Today was the first day of veggie delivery! I was so excited about the amount of produce - 12 items total that filled up a pretty substantial box. I got:
Bananas (4-5)
Plums 5
Green apples 3
Oranges 3
Pears 4-5
Bunch of spinach
Head of red cabbage
Box of mushrooms
Red potatos 5-6
Avacados 2
Bunch of celery
Acorn squash 1

I am a big fan of taxonimy in every day life; sorting, classifying, compartmentalizing things. It can be anywhere and with anything: groups of people wearing the same category of clothing (cultural, yuppie, hippie, urban); loads of laundry (colors but also types-- potatos jeans don't mix with my blue sweaters); events in a day (agendas, to do lists, incoming/outgoing mail) the possibilities are endless.

No I am not really an organized person--it's not really about being neat or efficient-- it's more of a means to rationalize the swarm of information buzzing around all day completely out of control. Lists, categories and classifications are tools for processing volumes of information that would otherwise be too bulky to handle at once.

In my case, despite my enthusiasm, the "small" box of produce was a bit overwhelming. I decided to create an order of operations based on how quickly food spoils to determine what to eat first.

As far as veggies go, normally avacados are high on the list, but in my case the avacados aren't ripe yet.

Here is the veggie list:
Acorn sqash

And fruits:

So what does this mean? But of course! The order of food spoilage dictates the order of consumption. Hmm so tonight-- spinach and mushrooms in a garlic Alfredo sauce. Mmmmm. Man I am hungy-- and that meal is pretty quick and easy.
Here is a great recipe with ingredients I just happen to have on hand:

Bon apetite, and good luck sorting through your own taxonomies for the elusive answer to the question: what's for dinner?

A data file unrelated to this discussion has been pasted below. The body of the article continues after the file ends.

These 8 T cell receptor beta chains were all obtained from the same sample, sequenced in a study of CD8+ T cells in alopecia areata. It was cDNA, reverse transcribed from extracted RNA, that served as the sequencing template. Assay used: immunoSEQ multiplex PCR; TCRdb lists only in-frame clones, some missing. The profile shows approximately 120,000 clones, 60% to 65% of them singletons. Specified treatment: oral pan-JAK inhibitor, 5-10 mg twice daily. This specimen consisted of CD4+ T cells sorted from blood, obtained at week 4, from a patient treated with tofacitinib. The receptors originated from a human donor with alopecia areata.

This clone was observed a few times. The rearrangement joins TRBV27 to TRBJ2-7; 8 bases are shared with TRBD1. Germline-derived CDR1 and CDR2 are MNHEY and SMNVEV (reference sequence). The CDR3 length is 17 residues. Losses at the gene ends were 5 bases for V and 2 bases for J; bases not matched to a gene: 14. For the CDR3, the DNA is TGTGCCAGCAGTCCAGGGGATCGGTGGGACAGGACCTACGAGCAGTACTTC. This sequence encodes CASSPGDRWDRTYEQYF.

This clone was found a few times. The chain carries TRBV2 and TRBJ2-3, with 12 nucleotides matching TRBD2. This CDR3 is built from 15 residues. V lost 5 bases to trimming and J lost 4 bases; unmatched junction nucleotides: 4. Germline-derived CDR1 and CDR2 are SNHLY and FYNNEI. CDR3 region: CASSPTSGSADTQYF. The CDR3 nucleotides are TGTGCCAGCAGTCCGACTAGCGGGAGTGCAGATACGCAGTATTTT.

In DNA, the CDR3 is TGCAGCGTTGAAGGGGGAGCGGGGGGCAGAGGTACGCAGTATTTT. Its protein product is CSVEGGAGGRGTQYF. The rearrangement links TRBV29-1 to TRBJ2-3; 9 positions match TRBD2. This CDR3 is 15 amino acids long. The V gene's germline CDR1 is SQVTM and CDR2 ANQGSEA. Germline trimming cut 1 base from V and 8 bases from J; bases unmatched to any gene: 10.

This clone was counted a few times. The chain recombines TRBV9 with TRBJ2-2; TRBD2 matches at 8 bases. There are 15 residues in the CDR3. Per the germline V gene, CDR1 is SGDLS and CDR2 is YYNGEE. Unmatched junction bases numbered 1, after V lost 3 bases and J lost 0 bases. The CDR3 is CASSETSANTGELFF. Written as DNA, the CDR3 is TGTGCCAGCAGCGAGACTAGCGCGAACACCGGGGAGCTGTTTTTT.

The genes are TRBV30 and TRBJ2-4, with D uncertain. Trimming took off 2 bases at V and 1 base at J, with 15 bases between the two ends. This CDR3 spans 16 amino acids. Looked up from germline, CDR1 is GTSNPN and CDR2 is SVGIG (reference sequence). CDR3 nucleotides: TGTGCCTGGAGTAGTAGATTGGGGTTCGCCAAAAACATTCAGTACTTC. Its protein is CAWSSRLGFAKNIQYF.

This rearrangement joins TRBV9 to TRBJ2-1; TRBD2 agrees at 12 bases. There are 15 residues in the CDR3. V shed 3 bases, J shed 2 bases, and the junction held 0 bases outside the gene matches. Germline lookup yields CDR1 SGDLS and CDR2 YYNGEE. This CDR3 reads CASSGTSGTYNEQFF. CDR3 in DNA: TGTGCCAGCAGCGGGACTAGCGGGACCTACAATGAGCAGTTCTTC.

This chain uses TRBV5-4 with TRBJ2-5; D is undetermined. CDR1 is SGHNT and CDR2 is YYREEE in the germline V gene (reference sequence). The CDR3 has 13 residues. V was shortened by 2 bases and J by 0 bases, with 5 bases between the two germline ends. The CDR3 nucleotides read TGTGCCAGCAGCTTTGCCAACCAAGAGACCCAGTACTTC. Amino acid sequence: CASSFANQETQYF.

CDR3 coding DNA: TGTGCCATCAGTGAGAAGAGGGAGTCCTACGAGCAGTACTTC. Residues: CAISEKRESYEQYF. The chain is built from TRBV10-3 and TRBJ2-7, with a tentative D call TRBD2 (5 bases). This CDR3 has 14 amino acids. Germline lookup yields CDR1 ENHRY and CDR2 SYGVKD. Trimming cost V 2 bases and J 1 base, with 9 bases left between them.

Monday, October 19, 2009

MSG in soup

How/why is it that Chinese restaurants go out of their way to declare their food and sauce packets MSG free, yet MSG is a common ingredient in everyday supermarket foods? MSG is no less addicting because it comes in a can of soup. MSG is an FDA recognized food additive, with no conclusive links to any major health problems--but I would rather be better safe than sorry.

I would really love an ad campaign for MSG free products across the food spectrum, from store shelves to restaurant menus. It would put pressure on manufacturers who use MSG to reconsider, and it would generally raise awareness about the prevalence of MSG in our foods.

It is especially upsetting to me that Campbells, makers of my favorite soups growing up, uses MSG in their classic recipes. These soups are the ones most likely served to kids (they are at least marketed that way). I was sick last week and potato brought home some soup for me. It was chicken soup for my soul-- and neurotoxin for my brain. Unfortunate find, but I will keep spreading the word on MSG products as I come across them.

Saturday, October 17, 2009

Mid day pick up

Our Saturday was filled with lots of activity. We had brunch at a local restaurant, walked to the local hardware store (I love that our neck of the woods has a bunch of mom and pop type stores), and walked to the grocery to get some milk. At home, we undertook a major clean up project-- decluttering the closets in our small apartment. Whew-- it was a lot of work, and when it was done, Potato and I were pretty exhausted. VoilĂ , snack time to the rescue.

This lovely spread of kiwi, gryere (no idea how to spell that) cheese, and almonds along with a cup of steaming jasmine tea, kicked away our mid-day slump. The key? Fresh fruit, and a snack that isn't too big. Crunchy things work well too (a fresh apple does wonders for the tired soul). A little caffeine doesn't hurt-- but skipping the coffee can lead to a better nights sleep.